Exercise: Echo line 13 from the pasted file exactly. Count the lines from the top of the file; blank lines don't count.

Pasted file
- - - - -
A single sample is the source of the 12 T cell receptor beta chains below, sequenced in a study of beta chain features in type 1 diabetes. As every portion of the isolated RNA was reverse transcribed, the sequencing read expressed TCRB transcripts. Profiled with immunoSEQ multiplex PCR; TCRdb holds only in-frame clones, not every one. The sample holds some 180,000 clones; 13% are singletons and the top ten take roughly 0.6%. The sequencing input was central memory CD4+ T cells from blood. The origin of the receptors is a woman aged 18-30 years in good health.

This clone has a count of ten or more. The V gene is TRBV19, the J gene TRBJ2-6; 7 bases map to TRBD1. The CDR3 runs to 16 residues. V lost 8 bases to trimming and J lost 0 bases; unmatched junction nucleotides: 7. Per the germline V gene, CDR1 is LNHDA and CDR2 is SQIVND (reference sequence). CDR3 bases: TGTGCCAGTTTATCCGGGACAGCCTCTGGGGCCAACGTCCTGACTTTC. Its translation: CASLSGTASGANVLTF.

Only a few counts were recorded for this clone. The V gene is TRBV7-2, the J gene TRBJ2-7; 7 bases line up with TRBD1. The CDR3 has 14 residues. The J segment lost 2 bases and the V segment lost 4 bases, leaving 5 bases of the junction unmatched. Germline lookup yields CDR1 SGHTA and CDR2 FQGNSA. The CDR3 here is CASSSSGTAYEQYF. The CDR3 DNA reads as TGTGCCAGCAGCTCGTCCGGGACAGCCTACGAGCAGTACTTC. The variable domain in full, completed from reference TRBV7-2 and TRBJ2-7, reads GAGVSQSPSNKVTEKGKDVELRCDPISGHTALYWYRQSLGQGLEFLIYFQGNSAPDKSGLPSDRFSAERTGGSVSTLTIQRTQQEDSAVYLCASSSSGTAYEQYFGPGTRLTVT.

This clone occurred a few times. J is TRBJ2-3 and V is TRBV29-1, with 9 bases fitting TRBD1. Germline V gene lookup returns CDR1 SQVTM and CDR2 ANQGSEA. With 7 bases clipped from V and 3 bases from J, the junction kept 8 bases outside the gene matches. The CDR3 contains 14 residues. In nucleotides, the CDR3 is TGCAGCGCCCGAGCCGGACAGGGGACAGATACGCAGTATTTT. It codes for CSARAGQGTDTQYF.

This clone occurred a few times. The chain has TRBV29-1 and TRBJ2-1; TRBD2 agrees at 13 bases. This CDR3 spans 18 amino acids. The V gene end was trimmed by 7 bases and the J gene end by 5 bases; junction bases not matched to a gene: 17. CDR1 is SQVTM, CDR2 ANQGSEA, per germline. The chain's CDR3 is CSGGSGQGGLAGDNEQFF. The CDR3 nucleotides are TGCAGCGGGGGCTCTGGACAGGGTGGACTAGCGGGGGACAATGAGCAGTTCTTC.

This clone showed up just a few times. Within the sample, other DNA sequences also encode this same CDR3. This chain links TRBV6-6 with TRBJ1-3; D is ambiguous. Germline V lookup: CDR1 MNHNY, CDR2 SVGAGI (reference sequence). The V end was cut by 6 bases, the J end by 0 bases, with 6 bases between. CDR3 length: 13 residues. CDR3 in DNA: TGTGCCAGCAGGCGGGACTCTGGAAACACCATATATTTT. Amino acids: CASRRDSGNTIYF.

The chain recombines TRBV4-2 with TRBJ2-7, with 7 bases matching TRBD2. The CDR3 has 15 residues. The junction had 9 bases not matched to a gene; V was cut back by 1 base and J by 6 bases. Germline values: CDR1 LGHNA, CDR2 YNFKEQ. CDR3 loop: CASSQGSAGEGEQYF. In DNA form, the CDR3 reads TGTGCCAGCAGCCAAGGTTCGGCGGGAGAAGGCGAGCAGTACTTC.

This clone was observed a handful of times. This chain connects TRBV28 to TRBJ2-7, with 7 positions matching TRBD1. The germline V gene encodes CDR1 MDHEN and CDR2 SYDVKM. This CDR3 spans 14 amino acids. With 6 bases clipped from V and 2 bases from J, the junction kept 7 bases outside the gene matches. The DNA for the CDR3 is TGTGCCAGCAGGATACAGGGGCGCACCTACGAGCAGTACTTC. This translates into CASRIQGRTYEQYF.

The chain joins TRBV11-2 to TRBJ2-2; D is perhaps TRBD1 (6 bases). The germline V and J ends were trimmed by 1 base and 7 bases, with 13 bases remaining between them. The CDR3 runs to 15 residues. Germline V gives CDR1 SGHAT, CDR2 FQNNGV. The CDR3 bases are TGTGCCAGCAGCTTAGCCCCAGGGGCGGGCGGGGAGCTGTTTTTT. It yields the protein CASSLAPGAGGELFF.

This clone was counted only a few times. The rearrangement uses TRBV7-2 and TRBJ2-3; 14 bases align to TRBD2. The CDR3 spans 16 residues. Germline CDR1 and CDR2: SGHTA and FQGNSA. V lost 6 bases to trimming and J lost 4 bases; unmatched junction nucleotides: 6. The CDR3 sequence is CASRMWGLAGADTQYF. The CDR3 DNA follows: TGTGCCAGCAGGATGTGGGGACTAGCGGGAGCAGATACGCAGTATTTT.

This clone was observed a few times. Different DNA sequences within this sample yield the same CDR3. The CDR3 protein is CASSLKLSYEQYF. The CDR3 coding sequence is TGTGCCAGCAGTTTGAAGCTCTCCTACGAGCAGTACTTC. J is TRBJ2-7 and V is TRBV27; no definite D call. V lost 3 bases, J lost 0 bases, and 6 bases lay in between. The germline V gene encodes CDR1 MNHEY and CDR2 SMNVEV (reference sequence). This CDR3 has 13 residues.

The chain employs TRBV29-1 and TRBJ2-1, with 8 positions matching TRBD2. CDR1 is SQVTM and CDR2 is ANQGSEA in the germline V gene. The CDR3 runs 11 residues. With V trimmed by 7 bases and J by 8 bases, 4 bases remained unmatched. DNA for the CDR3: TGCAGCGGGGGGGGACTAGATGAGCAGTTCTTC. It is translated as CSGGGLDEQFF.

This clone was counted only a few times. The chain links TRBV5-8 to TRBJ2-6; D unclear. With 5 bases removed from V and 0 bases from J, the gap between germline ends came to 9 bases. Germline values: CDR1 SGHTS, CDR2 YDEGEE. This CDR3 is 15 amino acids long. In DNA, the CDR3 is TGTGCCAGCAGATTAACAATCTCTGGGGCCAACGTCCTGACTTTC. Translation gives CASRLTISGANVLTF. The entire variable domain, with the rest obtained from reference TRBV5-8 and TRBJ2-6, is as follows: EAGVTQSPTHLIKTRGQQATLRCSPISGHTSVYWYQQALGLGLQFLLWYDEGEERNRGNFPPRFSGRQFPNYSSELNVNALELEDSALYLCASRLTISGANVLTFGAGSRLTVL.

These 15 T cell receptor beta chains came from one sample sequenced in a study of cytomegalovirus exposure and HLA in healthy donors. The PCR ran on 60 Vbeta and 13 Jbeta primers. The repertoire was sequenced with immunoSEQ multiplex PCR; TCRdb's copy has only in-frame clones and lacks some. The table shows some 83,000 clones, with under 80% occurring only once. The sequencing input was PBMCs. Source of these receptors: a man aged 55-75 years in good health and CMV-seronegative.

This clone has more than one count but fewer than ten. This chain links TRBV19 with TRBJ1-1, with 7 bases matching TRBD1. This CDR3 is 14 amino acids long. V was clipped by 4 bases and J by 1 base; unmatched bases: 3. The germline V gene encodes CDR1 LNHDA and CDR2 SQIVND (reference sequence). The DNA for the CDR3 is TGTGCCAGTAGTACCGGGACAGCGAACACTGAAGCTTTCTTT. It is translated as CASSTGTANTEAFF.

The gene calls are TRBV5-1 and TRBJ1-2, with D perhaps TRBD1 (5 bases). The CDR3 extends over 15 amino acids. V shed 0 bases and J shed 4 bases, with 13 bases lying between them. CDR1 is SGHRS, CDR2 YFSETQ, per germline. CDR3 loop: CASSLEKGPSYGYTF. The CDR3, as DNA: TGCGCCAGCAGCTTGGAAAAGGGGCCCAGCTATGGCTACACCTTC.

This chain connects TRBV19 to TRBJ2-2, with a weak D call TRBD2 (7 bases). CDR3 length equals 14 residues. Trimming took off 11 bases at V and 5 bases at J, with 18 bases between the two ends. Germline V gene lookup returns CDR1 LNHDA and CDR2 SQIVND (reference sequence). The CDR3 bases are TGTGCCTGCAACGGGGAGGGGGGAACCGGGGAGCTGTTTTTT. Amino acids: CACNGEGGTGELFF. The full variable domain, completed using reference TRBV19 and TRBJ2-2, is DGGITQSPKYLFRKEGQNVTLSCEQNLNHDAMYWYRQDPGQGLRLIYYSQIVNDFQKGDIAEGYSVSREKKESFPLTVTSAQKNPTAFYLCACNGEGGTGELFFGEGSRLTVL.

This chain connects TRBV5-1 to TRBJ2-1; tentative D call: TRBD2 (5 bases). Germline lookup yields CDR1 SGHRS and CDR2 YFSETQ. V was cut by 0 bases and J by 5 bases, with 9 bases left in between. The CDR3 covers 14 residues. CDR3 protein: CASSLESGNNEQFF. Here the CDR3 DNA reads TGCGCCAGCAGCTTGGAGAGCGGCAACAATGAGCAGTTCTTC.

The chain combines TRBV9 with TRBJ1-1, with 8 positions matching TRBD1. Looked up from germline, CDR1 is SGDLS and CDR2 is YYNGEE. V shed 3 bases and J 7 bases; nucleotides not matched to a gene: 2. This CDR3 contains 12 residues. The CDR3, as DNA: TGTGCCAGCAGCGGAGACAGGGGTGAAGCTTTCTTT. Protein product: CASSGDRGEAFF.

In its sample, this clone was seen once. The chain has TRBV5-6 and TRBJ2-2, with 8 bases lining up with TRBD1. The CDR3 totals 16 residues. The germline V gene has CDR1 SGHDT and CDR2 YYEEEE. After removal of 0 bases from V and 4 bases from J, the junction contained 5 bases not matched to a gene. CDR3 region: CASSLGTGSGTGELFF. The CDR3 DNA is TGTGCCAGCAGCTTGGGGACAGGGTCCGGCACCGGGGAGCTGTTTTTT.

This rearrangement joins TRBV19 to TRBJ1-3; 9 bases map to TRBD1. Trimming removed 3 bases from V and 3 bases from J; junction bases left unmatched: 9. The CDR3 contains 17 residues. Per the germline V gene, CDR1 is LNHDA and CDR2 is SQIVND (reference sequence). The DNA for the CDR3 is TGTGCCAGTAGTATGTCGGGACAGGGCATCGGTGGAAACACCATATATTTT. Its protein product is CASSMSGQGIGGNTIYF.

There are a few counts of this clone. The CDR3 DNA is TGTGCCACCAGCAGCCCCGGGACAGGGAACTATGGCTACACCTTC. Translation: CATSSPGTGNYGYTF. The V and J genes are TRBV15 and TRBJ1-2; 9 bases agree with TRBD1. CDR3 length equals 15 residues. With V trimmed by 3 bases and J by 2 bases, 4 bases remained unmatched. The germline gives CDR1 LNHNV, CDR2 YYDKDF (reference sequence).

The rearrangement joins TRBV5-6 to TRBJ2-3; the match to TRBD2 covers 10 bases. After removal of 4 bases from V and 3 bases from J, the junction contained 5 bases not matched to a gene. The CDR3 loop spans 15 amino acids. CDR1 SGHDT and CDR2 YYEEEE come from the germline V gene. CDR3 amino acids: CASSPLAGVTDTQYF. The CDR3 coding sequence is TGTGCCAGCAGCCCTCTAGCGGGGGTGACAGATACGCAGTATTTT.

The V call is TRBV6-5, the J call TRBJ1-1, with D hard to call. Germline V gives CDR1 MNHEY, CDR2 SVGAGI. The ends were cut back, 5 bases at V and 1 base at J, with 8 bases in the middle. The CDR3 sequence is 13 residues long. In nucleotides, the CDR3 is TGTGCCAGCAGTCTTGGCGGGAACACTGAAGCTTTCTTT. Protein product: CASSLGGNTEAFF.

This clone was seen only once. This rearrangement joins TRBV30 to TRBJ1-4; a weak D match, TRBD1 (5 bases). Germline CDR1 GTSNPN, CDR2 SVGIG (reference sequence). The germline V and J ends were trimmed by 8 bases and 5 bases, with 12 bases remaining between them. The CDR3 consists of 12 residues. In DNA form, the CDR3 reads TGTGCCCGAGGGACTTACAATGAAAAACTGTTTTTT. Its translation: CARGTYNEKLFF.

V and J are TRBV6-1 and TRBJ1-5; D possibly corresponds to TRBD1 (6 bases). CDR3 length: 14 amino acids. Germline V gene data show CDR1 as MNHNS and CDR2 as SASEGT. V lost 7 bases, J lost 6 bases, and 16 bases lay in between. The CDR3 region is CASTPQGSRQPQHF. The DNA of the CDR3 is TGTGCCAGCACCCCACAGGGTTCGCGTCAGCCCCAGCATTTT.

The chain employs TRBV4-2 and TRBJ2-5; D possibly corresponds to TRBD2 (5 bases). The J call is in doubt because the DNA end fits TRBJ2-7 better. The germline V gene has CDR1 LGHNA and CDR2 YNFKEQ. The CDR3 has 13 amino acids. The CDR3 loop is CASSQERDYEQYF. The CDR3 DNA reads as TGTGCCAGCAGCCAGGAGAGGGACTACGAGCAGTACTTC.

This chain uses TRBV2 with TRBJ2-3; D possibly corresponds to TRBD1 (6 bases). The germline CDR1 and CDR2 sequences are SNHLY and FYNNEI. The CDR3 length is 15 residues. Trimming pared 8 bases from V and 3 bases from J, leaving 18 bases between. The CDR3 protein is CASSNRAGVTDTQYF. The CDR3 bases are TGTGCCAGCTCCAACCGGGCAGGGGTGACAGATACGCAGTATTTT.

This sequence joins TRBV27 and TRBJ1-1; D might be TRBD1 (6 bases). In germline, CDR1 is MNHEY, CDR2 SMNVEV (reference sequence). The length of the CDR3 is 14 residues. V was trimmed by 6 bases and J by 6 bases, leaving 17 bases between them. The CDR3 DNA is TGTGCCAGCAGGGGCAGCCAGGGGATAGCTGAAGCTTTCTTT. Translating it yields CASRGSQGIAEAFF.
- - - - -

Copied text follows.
This clone was counted only a few times. The chain links TRBV5-8 to TRBJ2-6; D unclear. With 5 bases removed from V and 0 bases from J, the gap between germline ends came to 9 bases. Germline values: CDR1 SGHTS, CDR2 YDEGEE. This CDR3 is 15 amino acids long. In DNA, the CDR3 is TGTGCCAGCAGATTAACAATCTCTGGGGCCAACGTCCTGACTTTC. Translation gives CASRLTISGANVLTF. The entire variable domain, with the rest obtained from reference TRBV5-8 and TRBJ2-6, is as follows: EAGVTQSPTHLIKTRGQQATLRCSPISGHTSVYWYQQALGLGLQFLLWYDEGEERNRGNFPPRFSGRQFPNYSSELNVNALELEDSALYLCASRLTISGANVLTFGAGSRLTVL.